State of New York Supreme Court, Appellate Division Third Judicial Department
October 6, 2011
IN THE MATTER OF THE CLAIM OF ESED HAMZA, RESPONDENT,
STEINWAY & SONS ET AL., APPELLANTS. WORKERS' COMPENSATION BOARD, RESPONDENT.
Appeal from a decision of the Workers' Compensation Board, filed May 6, 2009, which, among other things, ruled that claimant did not violate Workers' Compensation Law § 114-a.
The opinion of the court was delivered by: Rose, J.
MEMORANDUM AND ORDER
Calendar Date: September 7, 2011
Before: Peters, J.P., Rose, Lahtinen, McCarthy and Garry, JJ.
Claimant injured his back while working for the employer in 2001 and was awarded workers' compensation benefits based upon his disability due to that injury and associated depression. In 2004, a private investigator retained by the employer's workers' compensation carrier recorded claimant performing snow removal outside the apartment building in which he resided and, as a result, the carrier's medical consultants changed their opinions regarding claimant's disability status. Following a hearing at which claimant, his treating physicians, the carrier's medical consultants and private investigators for both parties testified, a Workers' Compensation Law Judge found that claimant did not violate Workers' Compensation Law § 114-a and that he is permanently partially disabled as a result of his work-related injuries. Upon review, the Workers' Compensation Board upheld the determination and the employer and carrier now appeal.
We affirm. The Board's determination as to whether a claimant has made a material misrepresentation in violation of Workers' Compensation Law § 114-a will not be disturbed if supported by substantial evidence (see Matter of Ridgeway v RGRTA Regional Tr. Serv., 68 AD3d 1219, 1220 ; Matter of Dory v New York State Elec. & Gas Corp., 64 AD3d 848, 848 ). Claimant acknowledged that he spread ice melt and shoveled for short periods of time on occasion to assist his wife in her responsibilities as superintendent of the building in which they reside. Claimant further testified that prior to his work-related injury, he assisted his wife to a greater degree than he is now able. Claimant's treating physicians testified that spreading ice melt and shoveling for a brief period were not inconsistent with claimant's medical limitations and did not affect their opinion as to his degree of disability. Although the carrier's medical consultants offered conflicting opinions, credibility determinations and resolution of conflicting medical evidence are issues that rest within the exclusive province of the Board, and it was free to credit the testimony of claimant and his treating physicians over that of the carrier's witnesses (see Matter of Turner v Jaquith Indus., Inc., 73 AD3d 1405, 1406 ; Matter of Dory v New York State Elec. & Gas Corp., 64 AD3d at 848; Matter of Monroe v Town of Chester, 42 AD3d 862, 864-865 ).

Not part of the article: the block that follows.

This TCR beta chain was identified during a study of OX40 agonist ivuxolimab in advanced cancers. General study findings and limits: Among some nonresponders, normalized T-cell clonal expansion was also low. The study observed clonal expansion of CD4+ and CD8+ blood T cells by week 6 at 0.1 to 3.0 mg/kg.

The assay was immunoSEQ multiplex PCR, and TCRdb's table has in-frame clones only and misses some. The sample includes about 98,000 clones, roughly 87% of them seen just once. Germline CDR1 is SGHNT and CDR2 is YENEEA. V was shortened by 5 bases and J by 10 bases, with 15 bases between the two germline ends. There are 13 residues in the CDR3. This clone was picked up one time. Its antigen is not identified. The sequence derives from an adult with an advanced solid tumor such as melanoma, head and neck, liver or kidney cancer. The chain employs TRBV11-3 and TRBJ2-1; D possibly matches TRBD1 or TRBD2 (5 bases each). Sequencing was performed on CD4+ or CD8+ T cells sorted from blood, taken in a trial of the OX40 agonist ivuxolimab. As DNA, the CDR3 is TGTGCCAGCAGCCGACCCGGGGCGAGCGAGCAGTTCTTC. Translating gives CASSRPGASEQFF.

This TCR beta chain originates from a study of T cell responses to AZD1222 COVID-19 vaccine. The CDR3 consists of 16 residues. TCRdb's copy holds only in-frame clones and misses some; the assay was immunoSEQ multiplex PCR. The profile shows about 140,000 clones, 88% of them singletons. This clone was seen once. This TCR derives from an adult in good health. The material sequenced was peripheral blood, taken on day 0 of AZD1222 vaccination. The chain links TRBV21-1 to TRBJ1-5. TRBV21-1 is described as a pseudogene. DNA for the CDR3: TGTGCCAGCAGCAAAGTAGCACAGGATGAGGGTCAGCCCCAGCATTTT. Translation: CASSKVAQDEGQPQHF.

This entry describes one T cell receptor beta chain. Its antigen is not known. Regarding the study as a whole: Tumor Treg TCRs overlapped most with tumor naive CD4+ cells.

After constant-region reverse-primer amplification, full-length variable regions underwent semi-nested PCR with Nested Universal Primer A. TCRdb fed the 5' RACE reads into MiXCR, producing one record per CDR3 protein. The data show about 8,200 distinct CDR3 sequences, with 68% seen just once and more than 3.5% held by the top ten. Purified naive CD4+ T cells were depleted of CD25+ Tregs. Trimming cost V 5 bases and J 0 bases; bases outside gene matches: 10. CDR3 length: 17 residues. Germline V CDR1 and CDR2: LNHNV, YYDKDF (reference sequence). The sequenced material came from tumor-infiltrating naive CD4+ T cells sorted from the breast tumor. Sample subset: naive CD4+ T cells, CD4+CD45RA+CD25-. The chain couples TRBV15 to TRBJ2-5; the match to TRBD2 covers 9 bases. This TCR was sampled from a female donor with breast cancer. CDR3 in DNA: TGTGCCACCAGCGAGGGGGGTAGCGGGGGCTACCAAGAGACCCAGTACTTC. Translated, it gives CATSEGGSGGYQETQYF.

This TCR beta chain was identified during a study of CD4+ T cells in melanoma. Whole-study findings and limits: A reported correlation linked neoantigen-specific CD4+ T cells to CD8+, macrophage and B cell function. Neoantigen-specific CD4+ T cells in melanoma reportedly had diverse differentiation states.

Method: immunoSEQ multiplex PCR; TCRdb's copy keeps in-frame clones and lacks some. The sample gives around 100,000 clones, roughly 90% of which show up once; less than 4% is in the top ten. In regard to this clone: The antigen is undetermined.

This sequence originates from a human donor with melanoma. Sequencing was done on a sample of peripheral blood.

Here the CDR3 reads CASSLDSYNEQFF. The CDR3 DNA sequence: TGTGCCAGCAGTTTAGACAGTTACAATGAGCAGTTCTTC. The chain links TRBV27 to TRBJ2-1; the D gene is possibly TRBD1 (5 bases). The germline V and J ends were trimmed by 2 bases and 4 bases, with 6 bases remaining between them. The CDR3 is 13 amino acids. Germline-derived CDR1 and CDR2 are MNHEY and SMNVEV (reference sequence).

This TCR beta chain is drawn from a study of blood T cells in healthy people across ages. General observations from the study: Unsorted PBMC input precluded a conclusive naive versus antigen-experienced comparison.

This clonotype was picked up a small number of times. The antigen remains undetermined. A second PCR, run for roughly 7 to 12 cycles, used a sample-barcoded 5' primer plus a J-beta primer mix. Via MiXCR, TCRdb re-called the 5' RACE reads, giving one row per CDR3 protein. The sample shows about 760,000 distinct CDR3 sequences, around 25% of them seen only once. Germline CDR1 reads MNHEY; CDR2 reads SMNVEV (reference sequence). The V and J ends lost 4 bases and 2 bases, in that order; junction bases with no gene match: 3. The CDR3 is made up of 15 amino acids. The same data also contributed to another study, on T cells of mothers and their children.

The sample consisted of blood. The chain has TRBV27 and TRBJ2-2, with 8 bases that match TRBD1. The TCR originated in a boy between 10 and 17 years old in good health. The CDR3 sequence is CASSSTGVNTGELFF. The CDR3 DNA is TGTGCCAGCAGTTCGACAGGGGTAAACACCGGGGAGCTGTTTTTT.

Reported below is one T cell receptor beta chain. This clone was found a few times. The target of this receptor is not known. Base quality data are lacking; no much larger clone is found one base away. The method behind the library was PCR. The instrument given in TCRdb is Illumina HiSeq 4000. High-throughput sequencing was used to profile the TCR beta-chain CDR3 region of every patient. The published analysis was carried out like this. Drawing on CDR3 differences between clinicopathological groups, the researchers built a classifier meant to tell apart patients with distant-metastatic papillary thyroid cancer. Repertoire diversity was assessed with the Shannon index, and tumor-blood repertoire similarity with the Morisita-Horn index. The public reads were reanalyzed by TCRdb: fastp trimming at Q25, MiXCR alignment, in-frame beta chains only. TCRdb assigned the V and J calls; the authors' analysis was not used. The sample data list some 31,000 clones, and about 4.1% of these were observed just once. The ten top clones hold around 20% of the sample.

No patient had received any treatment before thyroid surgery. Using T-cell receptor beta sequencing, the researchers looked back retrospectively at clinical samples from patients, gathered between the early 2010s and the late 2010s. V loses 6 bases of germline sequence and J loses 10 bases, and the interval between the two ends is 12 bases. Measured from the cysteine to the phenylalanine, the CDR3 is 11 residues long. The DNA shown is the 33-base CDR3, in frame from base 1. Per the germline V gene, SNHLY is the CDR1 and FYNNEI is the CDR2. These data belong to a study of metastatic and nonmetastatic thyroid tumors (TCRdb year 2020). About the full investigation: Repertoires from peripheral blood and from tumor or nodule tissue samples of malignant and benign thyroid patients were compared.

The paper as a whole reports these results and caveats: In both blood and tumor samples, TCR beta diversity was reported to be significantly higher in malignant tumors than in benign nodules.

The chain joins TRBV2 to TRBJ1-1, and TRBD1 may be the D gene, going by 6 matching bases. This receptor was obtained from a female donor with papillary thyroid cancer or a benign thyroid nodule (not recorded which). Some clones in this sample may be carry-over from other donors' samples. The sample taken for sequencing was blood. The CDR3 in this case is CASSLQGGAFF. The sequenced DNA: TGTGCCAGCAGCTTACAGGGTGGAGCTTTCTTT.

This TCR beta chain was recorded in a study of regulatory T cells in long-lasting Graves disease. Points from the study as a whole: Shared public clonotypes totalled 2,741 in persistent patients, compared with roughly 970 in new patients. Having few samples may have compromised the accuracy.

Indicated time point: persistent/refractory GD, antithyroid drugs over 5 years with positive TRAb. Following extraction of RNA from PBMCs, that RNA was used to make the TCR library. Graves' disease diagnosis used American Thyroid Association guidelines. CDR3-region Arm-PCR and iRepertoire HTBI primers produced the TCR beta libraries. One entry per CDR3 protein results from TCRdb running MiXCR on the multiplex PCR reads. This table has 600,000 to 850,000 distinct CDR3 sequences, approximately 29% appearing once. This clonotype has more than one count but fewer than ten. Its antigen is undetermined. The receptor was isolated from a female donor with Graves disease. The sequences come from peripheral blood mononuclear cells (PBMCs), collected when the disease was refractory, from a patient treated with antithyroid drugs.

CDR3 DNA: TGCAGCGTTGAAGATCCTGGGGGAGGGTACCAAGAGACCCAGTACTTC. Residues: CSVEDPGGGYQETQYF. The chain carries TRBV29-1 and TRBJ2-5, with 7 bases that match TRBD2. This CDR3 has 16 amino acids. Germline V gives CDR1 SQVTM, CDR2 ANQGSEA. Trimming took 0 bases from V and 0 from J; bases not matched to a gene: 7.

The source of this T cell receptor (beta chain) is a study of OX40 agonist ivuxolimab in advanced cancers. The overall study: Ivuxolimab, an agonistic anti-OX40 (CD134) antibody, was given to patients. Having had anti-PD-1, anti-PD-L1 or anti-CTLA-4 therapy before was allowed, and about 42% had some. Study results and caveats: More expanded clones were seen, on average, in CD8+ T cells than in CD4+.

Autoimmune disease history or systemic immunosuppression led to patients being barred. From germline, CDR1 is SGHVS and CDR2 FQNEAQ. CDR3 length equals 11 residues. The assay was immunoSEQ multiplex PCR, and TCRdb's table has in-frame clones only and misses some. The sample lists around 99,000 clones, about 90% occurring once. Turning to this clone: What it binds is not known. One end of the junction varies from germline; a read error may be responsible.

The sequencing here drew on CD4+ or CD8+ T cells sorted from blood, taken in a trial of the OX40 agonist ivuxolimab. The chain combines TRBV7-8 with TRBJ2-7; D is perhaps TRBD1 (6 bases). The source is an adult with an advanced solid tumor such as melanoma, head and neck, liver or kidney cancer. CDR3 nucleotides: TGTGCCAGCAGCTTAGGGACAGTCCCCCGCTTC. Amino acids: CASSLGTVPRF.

Peters, J.P., Lahtinen, McCarthy and Garry, JJ., concur.
ORDERED that the decision is affirmed, without costs.
Robert D. Mayberger Clerk of the Court
© 1992-2011 VersusLaw Inc.